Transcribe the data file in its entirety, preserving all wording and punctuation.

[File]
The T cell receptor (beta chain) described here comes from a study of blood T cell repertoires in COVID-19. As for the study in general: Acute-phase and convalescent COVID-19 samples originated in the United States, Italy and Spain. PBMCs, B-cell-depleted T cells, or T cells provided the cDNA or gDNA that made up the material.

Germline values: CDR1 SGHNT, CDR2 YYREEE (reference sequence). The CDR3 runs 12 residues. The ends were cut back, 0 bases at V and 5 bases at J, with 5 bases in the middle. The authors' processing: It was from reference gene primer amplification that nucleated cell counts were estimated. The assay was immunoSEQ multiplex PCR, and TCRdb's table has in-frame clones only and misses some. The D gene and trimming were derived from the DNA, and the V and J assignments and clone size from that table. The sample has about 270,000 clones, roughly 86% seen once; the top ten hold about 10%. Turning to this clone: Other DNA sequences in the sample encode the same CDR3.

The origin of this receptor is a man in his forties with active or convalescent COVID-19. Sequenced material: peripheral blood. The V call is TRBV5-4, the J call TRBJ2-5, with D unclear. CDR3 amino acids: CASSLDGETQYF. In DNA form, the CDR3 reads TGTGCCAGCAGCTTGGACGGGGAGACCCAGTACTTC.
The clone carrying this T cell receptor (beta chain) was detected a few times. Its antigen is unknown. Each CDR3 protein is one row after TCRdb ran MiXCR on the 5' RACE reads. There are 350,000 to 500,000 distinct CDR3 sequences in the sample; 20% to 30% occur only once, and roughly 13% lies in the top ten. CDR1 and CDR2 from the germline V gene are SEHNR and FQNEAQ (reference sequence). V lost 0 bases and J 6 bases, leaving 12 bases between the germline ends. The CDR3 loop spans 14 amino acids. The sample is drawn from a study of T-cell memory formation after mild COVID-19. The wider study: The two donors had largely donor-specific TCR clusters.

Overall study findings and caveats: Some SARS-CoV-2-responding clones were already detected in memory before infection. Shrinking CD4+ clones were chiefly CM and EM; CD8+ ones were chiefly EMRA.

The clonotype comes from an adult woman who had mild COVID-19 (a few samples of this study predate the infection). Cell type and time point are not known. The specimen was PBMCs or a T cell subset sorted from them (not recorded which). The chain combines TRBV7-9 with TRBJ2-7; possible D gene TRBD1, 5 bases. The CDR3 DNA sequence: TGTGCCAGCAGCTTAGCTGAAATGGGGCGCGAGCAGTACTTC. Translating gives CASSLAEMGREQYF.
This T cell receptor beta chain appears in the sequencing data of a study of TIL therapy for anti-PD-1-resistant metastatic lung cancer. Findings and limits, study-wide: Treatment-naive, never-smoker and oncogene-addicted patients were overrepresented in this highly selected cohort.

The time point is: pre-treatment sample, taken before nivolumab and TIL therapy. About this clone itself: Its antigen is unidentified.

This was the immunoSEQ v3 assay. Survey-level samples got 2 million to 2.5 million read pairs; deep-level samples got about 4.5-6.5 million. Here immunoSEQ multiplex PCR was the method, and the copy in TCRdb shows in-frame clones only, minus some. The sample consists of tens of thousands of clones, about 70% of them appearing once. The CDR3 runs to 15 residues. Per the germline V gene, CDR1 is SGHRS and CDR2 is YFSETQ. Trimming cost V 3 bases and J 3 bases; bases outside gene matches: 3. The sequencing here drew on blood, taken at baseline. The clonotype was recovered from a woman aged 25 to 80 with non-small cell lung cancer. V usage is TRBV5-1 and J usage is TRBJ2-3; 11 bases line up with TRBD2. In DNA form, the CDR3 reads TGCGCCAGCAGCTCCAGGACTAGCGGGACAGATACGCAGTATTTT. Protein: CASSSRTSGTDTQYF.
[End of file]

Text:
The T cell receptor (beta chain) described here comes from a study of blood T cell repertoires in COVID-19. As for the study in general: Acute-phase and convalescent COVID-19 samples originated in the United States, Italy and Spain. PBMCs, B-cell-depleted T cells, or T cells provided the cDNA or gDNA that made up the material.

Germline values: CDR1 SGHNT, CDR2 YYREEE (reference sequence). The CDR3 runs 12 residues. The ends were cut back, 0 bases at V and 5 bases at J, with 5 bases in the middle. The authors' processing: It was from reference gene primer amplification that nucleated cell counts were estimated. The assay was immunoSEQ multiplex PCR, and TCRdb's table has in-frame clones only and misses some. The D gene and trimming were derived from the DNA, and the V and J assignments and clone size from that table. The sample has about 270,000 clones, roughly 86% seen once; the top ten hold about 10%. Turning to this clone: Other DNA sequences in the sample encode the same CDR3.

The origin of this receptor is a man in his forties with active or convalescent COVID-19. Sequenced material: peripheral blood. The V call is TRBV5-4, the J call TRBJ2-5, with D unclear. CDR3 amino acids: CASSLDGETQYF. In DNA form, the CDR3 reads TGTGCCAGCAGCTTGGACGGGGAGACCCAGTACTTC.
The clone carrying this T cell receptor (beta chain) was detected a few times. Its antigen is unknown. Each CDR3 protein is one row after TCRdb ran MiXCR on the 5' RACE reads. There are 350,000 to 500,000 distinct CDR3 sequences in the sample; 20% to 30% occur only once, and roughly 13% lies in the top ten. CDR1 and CDR2 from the germline V gene are SEHNR and FQNEAQ (reference sequence). V lost 0 bases and J 6 bases, leaving 12 bases between the germline ends. The CDR3 loop spans 14 amino acids. The sample is drawn from a study of T-cell memory formation after mild COVID-19. The wider study: The two donors had largely donor-specific TCR clusters.

Overall study findings and caveats: Some SARS-CoV-2-responding clones were already detected in memory before infection. Shrinking CD4+ clones were chiefly CM and EM; CD8+ ones were chiefly EMRA.

The clonotype comes from an adult woman who had mild COVID-19 (a few samples of this study predate the infection). Cell type and time point are not known. The specimen was PBMCs or a T cell subset sorted from them (not recorded which). The chain combines TRBV7-9 with TRBJ2-7; possible D gene TRBD1, 5 bases. The CDR3 DNA sequence: TGTGCCAGCAGCTTAGCTGAAATGGGGCGCGAGCAGTACTTC. Translating gives CASSLAEMGREQYF.
This T cell receptor beta chain appears in the sequencing data of a study of TIL therapy for anti-PD-1-resistant metastatic lung cancer. Findings and limits, study-wide: Treatment-naive, never-smoker and oncogene-addicted patients were overrepresented in this highly selected cohort.

The time point is: pre-treatment sample, taken before nivolumab and TIL therapy. About this clone itself: Its antigen is unidentified.

This was the immunoSEQ v3 assay. Survey-level samples got 2 million to 2.5 million read pairs; deep-level samples got about 4.5-6.5 million. Here immunoSEQ multiplex PCR was the method, and the copy in TCRdb shows in-frame clones only, minus some. The sample consists of tens of thousands of clones, about 70% of them appearing once. The CDR3 runs to 15 residues. Per the germline V gene, CDR1 is SGHRS and CDR2 is YFSETQ. Trimming cost V 3 bases and J 3 bases; bases outside gene matches: 3. The sequencing here drew on blood, taken at baseline. The clonotype was recovered from a woman aged 25 to 80 with non-small cell lung cancer. V usage is TRBV5-1 and J usage is TRBJ2-3; 11 bases line up with TRBD2. In DNA form, the CDR3 reads TGCGCCAGCAGCTCCAGGACTAGCGGGACAGATACGCAGTATTTT. Protein: CASSSRTSGTDTQYF.